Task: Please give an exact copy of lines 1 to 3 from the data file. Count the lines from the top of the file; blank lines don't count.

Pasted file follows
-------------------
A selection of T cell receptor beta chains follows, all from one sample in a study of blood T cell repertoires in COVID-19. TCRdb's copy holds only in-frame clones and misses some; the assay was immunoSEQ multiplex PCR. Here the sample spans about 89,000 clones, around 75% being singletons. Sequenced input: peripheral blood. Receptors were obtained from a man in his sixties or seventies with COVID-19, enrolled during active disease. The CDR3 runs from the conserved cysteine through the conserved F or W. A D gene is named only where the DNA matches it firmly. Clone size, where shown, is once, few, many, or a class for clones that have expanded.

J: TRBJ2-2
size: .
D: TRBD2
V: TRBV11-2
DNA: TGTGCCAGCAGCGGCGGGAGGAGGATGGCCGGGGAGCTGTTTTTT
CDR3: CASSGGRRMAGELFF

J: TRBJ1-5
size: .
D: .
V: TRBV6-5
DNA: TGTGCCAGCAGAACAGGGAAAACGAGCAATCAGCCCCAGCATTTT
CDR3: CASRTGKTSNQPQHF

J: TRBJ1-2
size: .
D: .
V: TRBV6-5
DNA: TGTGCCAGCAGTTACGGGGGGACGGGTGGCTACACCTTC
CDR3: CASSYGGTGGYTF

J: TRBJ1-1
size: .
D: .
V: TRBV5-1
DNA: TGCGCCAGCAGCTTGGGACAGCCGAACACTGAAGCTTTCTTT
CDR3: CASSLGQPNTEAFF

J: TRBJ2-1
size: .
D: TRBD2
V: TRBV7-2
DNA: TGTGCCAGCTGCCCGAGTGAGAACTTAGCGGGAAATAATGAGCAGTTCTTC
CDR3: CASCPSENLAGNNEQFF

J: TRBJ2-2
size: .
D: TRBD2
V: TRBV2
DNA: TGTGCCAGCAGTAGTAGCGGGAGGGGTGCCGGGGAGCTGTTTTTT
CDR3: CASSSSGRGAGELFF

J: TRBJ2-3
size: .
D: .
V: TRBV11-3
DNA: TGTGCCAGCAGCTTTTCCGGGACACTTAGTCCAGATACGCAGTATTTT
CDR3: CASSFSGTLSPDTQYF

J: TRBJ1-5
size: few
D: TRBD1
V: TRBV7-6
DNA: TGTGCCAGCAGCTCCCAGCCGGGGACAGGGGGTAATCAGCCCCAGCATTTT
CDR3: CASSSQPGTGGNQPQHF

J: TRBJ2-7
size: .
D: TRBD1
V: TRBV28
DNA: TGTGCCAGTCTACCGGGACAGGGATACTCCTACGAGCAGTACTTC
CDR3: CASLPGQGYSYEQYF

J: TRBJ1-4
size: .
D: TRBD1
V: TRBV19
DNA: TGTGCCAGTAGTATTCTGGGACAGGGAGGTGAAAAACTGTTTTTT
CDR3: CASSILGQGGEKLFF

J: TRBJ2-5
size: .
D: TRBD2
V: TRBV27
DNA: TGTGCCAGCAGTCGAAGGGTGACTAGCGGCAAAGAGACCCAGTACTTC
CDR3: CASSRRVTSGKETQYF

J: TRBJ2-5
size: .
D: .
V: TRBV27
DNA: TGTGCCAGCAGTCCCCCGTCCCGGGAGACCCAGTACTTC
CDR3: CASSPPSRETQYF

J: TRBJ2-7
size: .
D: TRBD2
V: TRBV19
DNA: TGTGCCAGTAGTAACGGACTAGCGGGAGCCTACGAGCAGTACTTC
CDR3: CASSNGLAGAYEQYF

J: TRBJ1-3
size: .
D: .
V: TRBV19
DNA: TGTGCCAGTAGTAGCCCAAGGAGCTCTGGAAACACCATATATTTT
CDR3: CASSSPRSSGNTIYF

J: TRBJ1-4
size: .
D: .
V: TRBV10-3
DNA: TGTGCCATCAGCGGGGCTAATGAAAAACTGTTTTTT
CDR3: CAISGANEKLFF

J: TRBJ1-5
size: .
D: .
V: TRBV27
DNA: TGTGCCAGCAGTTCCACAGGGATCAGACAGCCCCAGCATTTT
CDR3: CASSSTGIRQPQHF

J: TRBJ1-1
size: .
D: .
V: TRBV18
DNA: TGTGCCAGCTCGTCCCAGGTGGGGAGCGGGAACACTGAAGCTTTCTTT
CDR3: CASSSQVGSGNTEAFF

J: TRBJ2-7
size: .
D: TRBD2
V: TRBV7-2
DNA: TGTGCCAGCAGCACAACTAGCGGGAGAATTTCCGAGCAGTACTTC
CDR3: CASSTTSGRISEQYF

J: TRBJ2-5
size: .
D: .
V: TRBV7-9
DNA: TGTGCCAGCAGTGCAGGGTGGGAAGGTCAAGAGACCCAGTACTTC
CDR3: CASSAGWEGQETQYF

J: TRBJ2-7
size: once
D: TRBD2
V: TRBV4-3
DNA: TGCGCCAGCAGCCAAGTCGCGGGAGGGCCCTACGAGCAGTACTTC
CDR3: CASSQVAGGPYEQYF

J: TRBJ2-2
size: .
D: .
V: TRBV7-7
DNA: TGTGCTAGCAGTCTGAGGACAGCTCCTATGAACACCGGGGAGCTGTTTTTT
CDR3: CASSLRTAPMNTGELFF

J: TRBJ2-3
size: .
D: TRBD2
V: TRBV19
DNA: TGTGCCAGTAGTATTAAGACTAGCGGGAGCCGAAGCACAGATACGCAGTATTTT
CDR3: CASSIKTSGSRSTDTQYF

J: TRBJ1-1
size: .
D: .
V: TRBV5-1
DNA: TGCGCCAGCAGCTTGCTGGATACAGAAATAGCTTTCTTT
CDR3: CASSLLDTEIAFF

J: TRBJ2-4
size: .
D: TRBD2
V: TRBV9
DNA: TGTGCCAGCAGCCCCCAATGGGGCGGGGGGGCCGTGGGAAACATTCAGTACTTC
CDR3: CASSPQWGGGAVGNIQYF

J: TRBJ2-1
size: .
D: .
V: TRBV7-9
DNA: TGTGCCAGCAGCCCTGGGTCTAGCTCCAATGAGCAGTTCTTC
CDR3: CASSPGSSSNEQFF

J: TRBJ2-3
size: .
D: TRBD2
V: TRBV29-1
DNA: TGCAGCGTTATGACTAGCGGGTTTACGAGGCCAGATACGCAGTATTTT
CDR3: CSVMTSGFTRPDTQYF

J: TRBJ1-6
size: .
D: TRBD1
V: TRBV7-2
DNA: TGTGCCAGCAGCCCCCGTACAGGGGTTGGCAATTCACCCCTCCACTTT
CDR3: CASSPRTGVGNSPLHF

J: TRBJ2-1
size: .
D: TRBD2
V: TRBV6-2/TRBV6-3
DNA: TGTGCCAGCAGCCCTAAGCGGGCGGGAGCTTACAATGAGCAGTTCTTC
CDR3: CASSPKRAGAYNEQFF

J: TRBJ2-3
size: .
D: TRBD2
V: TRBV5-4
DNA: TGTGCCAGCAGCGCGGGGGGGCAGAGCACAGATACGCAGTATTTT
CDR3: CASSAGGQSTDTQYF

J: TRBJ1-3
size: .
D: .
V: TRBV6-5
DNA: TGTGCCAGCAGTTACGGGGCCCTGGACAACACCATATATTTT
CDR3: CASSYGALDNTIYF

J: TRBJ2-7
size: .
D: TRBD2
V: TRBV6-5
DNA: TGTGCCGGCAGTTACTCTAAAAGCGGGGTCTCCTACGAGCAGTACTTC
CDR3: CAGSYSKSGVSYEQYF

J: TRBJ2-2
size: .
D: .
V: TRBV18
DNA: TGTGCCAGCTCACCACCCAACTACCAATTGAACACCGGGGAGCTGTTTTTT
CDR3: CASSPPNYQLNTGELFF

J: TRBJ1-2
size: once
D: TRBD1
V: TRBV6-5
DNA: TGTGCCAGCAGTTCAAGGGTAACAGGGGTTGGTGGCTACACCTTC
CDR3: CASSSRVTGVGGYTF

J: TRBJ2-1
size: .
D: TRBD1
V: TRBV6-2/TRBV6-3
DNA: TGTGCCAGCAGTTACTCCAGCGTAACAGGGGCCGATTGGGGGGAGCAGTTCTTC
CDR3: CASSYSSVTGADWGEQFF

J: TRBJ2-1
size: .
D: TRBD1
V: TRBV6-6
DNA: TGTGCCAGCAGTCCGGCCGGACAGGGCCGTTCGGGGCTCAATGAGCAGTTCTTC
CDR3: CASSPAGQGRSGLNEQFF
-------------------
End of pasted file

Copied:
A selection of T cell receptor beta chains follows, all from one sample in a study of blood T cell repertoires in COVID-19. TCRdb's copy holds only in-frame clones and misses some; the assay was immunoSEQ multiplex PCR. Here the sample spans about 89,000 clones, around 75% being singletons. Sequenced input: peripheral blood. Receptors were obtained from a man in his sixties or seventies with COVID-19, enrolled during active disease. The CDR3 runs from the conserved cysteine through the conserved F or W. A D gene is named only where the DNA matches it firmly. Clone size, where shown, is once, few, many, or a class for clones that have expanded.

J: TRBJ2-2
size: .